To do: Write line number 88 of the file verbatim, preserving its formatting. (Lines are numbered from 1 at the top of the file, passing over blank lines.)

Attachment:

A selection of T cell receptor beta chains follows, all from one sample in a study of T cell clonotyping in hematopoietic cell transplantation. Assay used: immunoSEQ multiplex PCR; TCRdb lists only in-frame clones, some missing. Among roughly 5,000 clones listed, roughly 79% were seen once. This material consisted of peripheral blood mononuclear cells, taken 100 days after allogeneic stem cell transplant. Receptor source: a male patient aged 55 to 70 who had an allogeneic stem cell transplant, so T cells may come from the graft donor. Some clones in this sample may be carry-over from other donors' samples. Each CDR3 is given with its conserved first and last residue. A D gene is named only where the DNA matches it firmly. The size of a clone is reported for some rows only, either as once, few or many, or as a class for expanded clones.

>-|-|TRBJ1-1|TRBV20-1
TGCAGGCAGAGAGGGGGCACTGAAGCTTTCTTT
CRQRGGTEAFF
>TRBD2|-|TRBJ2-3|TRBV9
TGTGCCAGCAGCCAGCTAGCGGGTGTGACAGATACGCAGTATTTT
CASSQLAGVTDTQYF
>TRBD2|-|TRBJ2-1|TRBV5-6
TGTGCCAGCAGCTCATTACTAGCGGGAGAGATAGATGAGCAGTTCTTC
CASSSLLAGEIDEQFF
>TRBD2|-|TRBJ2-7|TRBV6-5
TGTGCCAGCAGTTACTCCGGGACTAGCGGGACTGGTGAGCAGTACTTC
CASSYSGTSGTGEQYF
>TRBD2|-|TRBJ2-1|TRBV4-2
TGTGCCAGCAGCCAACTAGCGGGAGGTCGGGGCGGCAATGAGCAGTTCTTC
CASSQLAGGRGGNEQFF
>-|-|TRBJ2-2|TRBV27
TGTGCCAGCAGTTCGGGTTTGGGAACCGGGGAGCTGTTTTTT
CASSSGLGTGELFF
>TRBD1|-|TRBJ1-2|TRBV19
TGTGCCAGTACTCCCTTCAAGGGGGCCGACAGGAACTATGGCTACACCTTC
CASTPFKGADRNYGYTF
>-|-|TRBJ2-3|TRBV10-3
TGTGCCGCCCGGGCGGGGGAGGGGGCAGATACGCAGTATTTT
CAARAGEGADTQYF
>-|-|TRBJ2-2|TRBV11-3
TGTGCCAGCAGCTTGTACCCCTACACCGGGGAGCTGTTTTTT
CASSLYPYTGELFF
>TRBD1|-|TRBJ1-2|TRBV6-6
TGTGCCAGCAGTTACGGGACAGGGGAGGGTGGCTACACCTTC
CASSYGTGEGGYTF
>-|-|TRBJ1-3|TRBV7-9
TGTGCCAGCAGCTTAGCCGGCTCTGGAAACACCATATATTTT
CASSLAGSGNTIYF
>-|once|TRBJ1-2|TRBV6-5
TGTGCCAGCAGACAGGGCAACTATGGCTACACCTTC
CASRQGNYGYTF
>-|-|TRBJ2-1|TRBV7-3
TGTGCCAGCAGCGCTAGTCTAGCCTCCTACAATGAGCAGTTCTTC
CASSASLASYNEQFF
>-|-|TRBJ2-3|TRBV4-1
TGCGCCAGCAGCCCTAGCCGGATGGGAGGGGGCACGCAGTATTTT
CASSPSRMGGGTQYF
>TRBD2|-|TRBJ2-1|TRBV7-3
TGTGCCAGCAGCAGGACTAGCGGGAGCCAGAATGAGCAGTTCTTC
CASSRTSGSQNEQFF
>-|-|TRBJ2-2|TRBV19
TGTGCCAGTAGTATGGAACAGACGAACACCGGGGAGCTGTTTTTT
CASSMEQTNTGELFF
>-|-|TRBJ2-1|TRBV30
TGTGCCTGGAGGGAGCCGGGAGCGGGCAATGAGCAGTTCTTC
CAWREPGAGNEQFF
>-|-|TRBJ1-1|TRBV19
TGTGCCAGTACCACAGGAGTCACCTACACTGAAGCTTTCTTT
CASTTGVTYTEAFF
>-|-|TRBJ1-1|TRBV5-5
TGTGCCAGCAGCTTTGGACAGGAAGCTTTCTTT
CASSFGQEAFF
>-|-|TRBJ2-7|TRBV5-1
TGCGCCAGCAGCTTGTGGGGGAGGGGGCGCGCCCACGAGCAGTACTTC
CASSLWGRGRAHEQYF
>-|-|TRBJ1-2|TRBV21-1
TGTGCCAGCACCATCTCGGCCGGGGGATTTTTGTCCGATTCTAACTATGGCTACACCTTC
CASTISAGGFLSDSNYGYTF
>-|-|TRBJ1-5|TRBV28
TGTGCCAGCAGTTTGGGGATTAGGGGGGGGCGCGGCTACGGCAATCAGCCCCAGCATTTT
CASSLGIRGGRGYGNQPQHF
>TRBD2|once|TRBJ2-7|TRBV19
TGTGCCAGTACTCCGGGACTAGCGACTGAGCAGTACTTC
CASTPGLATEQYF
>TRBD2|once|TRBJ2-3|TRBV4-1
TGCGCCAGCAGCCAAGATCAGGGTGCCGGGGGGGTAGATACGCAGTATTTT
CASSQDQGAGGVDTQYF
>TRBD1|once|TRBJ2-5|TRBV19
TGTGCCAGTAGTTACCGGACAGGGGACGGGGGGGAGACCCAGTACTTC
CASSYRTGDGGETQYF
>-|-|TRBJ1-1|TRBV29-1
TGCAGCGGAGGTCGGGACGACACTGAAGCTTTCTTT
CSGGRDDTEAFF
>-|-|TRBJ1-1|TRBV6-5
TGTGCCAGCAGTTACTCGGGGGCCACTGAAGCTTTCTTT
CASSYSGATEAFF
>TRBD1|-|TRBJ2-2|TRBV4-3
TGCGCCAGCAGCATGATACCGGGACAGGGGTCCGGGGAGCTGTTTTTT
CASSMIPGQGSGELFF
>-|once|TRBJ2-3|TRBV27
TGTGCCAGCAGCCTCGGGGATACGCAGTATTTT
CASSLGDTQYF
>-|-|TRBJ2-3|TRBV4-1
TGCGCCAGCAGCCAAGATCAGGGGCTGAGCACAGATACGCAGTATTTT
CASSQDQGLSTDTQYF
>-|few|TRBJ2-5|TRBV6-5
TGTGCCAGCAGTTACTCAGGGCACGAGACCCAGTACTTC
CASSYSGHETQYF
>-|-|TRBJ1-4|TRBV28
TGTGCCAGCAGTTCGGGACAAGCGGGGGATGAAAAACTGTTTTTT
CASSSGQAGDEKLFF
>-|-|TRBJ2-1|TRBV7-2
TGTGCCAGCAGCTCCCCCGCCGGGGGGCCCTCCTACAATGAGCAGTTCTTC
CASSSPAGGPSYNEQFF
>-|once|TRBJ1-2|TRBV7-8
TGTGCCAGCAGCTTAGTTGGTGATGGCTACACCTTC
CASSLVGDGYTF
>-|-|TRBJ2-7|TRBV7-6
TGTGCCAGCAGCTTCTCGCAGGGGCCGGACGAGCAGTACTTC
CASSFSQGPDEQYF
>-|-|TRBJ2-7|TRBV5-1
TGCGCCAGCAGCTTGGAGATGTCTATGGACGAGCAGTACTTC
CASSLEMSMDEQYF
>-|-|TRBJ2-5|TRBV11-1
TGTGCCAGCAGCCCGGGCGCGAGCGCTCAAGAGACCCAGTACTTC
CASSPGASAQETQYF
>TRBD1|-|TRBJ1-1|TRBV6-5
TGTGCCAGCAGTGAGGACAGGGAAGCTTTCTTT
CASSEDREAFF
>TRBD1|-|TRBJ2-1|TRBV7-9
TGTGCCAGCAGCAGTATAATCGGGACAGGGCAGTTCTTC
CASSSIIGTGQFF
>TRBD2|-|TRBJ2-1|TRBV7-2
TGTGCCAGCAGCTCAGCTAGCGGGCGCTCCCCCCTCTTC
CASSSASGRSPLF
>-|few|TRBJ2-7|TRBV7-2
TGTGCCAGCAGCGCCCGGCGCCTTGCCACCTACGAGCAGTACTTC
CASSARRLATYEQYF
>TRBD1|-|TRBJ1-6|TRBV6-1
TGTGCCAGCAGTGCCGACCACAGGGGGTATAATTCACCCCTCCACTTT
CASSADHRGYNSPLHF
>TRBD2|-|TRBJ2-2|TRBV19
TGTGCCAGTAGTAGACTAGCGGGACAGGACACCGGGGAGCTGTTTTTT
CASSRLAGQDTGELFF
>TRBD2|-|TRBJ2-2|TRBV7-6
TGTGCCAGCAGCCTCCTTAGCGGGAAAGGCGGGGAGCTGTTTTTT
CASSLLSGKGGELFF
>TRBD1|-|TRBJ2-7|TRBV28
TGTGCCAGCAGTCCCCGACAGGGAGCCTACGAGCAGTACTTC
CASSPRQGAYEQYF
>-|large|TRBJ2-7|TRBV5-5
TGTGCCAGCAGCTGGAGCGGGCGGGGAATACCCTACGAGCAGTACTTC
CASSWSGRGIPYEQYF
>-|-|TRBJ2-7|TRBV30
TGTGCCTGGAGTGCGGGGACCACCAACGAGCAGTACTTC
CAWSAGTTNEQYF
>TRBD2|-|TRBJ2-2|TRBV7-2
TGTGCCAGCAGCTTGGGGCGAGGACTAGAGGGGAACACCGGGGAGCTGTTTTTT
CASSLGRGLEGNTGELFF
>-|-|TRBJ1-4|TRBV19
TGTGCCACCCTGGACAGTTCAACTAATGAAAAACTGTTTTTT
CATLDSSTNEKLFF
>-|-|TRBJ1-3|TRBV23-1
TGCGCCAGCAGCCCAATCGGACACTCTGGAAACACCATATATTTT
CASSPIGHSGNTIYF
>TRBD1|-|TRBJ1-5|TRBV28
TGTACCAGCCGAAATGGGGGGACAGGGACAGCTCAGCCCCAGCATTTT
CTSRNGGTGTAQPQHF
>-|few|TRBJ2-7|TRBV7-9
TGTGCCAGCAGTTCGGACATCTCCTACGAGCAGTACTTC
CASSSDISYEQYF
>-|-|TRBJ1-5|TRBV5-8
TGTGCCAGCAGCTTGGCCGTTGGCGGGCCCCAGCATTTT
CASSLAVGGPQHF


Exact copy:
CASSLGDTQYF